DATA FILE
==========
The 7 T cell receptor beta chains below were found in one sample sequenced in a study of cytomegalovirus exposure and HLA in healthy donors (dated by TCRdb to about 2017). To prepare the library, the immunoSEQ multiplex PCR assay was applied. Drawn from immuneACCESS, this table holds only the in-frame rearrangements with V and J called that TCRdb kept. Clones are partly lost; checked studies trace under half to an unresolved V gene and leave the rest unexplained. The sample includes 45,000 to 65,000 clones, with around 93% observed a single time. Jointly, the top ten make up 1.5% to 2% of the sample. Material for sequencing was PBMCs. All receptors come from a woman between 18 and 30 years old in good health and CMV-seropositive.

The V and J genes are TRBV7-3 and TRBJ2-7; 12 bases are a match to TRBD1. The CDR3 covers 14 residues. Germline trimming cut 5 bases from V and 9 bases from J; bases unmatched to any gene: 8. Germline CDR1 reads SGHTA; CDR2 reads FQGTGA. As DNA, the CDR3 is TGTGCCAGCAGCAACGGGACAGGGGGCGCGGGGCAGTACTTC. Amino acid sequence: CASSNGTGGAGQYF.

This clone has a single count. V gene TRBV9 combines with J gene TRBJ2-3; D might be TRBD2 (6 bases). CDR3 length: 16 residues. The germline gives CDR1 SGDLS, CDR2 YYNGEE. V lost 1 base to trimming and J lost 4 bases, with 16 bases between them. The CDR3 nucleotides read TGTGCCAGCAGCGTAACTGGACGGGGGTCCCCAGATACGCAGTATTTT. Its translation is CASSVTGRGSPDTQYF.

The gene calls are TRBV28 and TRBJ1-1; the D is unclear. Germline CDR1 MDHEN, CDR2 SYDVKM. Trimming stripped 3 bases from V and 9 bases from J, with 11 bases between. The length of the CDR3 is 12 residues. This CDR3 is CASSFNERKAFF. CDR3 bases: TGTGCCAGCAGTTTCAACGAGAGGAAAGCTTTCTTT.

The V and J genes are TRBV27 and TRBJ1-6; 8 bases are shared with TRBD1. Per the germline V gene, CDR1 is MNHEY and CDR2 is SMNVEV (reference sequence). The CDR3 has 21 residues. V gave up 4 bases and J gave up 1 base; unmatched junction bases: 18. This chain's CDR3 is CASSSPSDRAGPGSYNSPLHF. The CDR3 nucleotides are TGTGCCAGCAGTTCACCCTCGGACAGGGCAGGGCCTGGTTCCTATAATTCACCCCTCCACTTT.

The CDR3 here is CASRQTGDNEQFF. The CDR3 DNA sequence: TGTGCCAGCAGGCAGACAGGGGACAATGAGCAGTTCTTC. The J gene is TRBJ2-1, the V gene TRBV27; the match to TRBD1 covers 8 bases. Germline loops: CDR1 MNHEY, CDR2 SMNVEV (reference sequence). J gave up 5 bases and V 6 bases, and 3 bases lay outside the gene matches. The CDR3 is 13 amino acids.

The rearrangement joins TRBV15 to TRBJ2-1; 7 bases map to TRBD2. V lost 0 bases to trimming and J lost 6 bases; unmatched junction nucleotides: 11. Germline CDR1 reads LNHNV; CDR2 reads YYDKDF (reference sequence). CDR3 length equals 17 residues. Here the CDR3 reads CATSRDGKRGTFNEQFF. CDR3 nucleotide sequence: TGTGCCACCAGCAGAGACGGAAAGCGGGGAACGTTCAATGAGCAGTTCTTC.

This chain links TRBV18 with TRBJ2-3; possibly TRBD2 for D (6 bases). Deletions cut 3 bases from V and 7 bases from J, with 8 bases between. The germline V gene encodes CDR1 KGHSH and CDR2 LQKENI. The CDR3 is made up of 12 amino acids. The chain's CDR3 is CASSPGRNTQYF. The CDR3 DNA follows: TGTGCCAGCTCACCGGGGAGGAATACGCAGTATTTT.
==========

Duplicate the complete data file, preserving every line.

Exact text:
The 7 T cell receptor beta chains below were found in one sample sequenced in a study of cytomegalovirus exposure and HLA in healthy donors (dated by TCRdb to about 2017). To prepare the library, the immunoSEQ multiplex PCR assay was applied. Drawn from immuneACCESS, this table holds only the in-frame rearrangements with V and J called that TCRdb kept. Clones are partly lost; checked studies trace under half to an unresolved V gene and leave the rest unexplained. The sample includes 45,000 to 65,000 clones, with around 93% observed a single time. Jointly, the top ten make up 1.5% to 2% of the sample. Material for sequencing was PBMCs. All receptors come from a woman between 18 and 30 years old in good health and CMV-seropositive.

The V and J genes are TRBV7-3 and TRBJ2-7; 12 bases are a match to TRBD1. The CDR3 covers 14 residues. Germline trimming cut 5 bases from V and 9 bases from J; bases unmatched to any gene: 8. Germline CDR1 reads SGHTA; CDR2 reads FQGTGA. As DNA, the CDR3 is TGTGCCAGCAGCAACGGGACAGGGGGCGCGGGGCAGTACTTC. Amino acid sequence: CASSNGTGGAGQYF.

This clone has a single count. V gene TRBV9 combines with J gene TRBJ2-3; D might be TRBD2 (6 bases). CDR3 length: 16 residues. The germline gives CDR1 SGDLS, CDR2 YYNGEE. V lost 1 base to trimming and J lost 4 bases, with 16 bases between them. The CDR3 nucleotides read TGTGCCAGCAGCGTAACTGGACGGGGGTCCCCAGATACGCAGTATTTT. Its translation is CASSVTGRGSPDTQYF.

The gene calls are TRBV28 and TRBJ1-1; the D is unclear. Germline CDR1 MDHEN, CDR2 SYDVKM. Trimming stripped 3 bases from V and 9 bases from J, with 11 bases between. The length of the CDR3 is 12 residues. This CDR3 is CASSFNERKAFF. CDR3 bases: TGTGCCAGCAGTTTCAACGAGAGGAAAGCTTTCTTT.

The V and J genes are TRBV27 and TRBJ1-6; 8 bases are shared with TRBD1. Per the germline V gene, CDR1 is MNHEY and CDR2 is SMNVEV (reference sequence). The CDR3 has 21 residues. V gave up 4 bases and J gave up 1 base; unmatched junction bases: 18. This chain's CDR3 is CASSSPSDRAGPGSYNSPLHF. The CDR3 nucleotides are TGTGCCAGCAGTTCACCCTCGGACAGGGCAGGGCCTGGTTCCTATAATTCACCCCTCCACTTT.

The CDR3 here is CASRQTGDNEQFF. The CDR3 DNA sequence: TGTGCCAGCAGGCAGACAGGGGACAATGAGCAGTTCTTC. The J gene is TRBJ2-1, the V gene TRBV27; the match to TRBD1 covers 8 bases. Germline loops: CDR1 MNHEY, CDR2 SMNVEV (reference sequence). J gave up 5 bases and V 6 bases, and 3 bases lay outside the gene matches. The CDR3 is 13 amino acids.

The rearrangement joins TRBV15 to TRBJ2-1; 7 bases map to TRBD2. V lost 0 bases to trimming and J lost 6 bases; unmatched junction nucleotides: 11. Germline CDR1 reads LNHNV; CDR2 reads YYDKDF (reference sequence). CDR3 length equals 17 residues. Here the CDR3 reads CATSRDGKRGTFNEQFF. CDR3 nucleotide sequence: TGTGCCACCAGCAGAGACGGAAAGCGGGGAACGTTCAATGAGCAGTTCTTC.

This chain links TRBV18 with TRBJ2-3; possibly TRBD2 for D (6 bases). Deletions cut 3 bases from V and 7 bases from J, with 8 bases between. The germline V gene encodes CDR1 KGHSH and CDR2 LQKENI. The CDR3 is made up of 12 amino acids. The chain's CDR3 is CASSPGRNTQYF. The CDR3 DNA follows: TGTGCCAGCTCACCGGGGAGGAATACGCAGTATTTT.